How to get a perfect candle burn?


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Trim the wick


Trim the wick to between 1/8 and 1/4 inch long every time you want to burn your candle. You can use scissors, nail clippers, or a wick trimmer, but whatever you use, make sure to trim every time.

Why do you do it every time? Trimmed wicks produce a cleaner, brighter flame. Wicks that haven't been trimmed are more prone to take on an odd form that dulls and obscures the flame. Excessively long wicks can leave undesirable smokey stains on your glass jar candles, which isn't an issue with our tin candles, however reducing the wick keeps the flame under control.


Let the wax Pool


DO NOT blow out your candle until the top layer of wax has melted all the way across. This could take several hours, so don't start burning a candle unless you're sure you have the time. This is referred to as candle memory.


If you don't reach full melt, you're contributing to a process known as tunnelling. The wick begins to descend lower and lower, as if a tunnel is forming in the candle's centre. The tunnel will eventually become so deep that lighting the wick will be impossible. More significantly, all that unmelted wax on the sides means hours of wonderful scent and burn time that you paid for but will never use.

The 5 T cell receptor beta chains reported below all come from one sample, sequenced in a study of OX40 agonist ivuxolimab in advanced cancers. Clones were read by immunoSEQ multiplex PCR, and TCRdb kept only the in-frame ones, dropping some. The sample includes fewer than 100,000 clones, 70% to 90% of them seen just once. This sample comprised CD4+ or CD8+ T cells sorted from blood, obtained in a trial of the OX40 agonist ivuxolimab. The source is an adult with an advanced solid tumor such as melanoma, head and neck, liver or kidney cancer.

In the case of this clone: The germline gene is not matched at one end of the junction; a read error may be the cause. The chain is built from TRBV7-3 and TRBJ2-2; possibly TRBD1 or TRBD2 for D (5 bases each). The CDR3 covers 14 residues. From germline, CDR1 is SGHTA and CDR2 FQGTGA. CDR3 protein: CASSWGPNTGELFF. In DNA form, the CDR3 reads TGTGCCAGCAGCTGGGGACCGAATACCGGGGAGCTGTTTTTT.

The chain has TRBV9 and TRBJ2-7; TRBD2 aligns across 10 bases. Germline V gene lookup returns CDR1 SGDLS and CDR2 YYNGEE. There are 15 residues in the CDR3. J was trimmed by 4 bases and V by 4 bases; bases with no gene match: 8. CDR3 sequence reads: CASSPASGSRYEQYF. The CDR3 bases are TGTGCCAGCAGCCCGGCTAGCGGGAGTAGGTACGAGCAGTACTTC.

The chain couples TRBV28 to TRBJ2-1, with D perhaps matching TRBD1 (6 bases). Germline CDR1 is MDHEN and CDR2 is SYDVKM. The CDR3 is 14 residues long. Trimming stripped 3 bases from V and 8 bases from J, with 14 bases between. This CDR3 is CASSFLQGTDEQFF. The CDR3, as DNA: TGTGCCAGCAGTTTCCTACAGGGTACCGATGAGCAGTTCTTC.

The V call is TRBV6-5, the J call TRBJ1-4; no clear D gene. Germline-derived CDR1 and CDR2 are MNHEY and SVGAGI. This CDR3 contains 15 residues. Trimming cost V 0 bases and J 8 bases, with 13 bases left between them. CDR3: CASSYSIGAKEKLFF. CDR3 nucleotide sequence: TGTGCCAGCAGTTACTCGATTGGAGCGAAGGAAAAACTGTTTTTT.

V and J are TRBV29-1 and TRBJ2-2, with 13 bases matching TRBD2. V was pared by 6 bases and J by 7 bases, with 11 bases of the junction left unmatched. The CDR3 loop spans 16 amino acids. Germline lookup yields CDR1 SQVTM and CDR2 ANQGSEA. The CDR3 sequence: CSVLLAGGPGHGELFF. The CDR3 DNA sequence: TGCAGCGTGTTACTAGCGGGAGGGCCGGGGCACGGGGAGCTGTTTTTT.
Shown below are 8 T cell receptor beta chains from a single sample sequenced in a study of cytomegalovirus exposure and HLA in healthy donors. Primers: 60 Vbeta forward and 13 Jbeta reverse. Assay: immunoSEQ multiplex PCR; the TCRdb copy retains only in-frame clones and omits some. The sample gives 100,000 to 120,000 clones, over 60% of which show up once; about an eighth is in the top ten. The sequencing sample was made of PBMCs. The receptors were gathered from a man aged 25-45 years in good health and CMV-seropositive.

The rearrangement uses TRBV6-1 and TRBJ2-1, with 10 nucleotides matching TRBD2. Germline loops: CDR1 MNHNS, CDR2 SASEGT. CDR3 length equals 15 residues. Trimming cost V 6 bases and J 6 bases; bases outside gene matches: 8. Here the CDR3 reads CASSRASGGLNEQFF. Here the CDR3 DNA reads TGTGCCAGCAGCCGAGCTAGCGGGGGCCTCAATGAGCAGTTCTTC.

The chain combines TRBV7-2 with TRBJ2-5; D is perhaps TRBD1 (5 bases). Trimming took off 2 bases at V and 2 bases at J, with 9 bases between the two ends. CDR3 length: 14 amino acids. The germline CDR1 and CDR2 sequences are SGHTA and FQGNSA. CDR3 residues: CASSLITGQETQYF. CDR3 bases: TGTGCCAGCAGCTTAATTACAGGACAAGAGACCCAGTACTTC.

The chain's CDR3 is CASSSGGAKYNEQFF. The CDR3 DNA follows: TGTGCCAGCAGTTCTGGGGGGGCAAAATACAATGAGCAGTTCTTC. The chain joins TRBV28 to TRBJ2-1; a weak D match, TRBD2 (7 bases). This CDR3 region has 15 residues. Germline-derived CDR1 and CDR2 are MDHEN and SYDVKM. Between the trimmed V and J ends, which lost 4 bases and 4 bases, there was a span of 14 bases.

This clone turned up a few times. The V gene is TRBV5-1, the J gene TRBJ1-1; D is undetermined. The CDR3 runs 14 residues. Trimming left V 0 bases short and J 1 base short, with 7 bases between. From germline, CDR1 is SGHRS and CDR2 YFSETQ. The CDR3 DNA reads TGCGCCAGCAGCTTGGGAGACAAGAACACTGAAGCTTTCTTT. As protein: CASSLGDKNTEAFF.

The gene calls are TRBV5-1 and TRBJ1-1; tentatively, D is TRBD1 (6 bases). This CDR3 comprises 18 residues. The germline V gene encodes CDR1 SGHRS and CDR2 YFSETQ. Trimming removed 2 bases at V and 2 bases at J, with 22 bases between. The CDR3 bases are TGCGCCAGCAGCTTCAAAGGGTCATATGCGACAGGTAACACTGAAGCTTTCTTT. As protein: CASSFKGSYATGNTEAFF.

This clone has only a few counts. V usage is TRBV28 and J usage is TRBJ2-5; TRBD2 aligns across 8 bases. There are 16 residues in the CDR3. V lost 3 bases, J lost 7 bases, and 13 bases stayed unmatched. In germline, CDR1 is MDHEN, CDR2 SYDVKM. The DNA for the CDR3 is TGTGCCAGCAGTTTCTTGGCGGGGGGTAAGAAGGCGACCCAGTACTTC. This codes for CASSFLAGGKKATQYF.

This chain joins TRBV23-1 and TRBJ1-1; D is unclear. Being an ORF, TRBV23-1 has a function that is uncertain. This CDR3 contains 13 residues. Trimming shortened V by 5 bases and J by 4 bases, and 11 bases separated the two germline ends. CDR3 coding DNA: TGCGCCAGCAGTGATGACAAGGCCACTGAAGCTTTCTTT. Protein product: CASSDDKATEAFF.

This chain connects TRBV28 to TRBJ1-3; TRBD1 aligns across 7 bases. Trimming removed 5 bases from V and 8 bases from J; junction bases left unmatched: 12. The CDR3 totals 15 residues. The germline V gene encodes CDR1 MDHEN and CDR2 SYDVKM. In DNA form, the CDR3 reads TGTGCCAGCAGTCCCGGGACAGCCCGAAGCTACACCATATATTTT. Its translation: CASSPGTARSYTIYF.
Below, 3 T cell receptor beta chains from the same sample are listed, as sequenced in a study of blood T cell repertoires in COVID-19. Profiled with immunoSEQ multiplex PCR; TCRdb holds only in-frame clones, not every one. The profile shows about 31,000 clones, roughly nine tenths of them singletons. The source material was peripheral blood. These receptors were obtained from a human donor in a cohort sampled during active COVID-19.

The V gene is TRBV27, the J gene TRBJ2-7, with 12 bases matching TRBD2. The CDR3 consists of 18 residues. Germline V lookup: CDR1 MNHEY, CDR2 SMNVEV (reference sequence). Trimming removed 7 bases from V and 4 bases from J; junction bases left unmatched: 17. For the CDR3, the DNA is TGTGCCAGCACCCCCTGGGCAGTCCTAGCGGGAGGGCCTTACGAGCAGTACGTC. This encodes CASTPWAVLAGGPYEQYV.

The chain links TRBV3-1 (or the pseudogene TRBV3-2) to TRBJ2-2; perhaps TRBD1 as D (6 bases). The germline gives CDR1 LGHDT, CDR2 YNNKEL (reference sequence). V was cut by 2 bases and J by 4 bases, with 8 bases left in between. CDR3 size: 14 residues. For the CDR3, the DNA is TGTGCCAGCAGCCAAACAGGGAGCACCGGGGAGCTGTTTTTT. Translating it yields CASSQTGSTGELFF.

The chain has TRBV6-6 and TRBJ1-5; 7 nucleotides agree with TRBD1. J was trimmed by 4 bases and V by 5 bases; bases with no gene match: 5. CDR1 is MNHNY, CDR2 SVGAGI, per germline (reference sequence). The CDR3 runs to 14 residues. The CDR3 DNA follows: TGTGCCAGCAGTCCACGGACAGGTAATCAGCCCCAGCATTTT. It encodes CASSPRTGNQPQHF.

Only burn for 4 hours


Carbon will collect on the wick if you light your candle for more than 4 hours at a time, and your wick will begin to "mushroom." This can result in the wick being unstable, the flame becoming too large, your candle smoking, and soot being expelled into the air and around the candle container.


Dip your wicks


You may have noticed that when you blow out a candle, it smokes - sometimes a lot. This is because the core of the wick continues to burn for a short time. During this time, the inside of the wick can turn to carbon (ash), making it quite brittle and difficult to light the next time the candle is lit.

Then there’s the smell. After letting a scented candle burn for a few hours, why use the smell of smoke to wipe away all that beautiful scent?


And all that icky soot. People often say, “Wow, that candle is burning really sooty!” But

in fact, much of the grey or black soot buildup seen on the glass jar is caused by the

smoke that billows when the candle is blown out. What's the solution? It’s quite simple: dip that wick! Many retailers sell ‘wick dippers,’ with some of them being quite ornate and expensive. However, you can use anything from tweezers to a knife to a popsicle stick. (Just be careful if the object is flammable, such as a popsicle stick.) After you extinguish the candle, prop up the wick, pulling it out of the wax so it’s ready to light next time.



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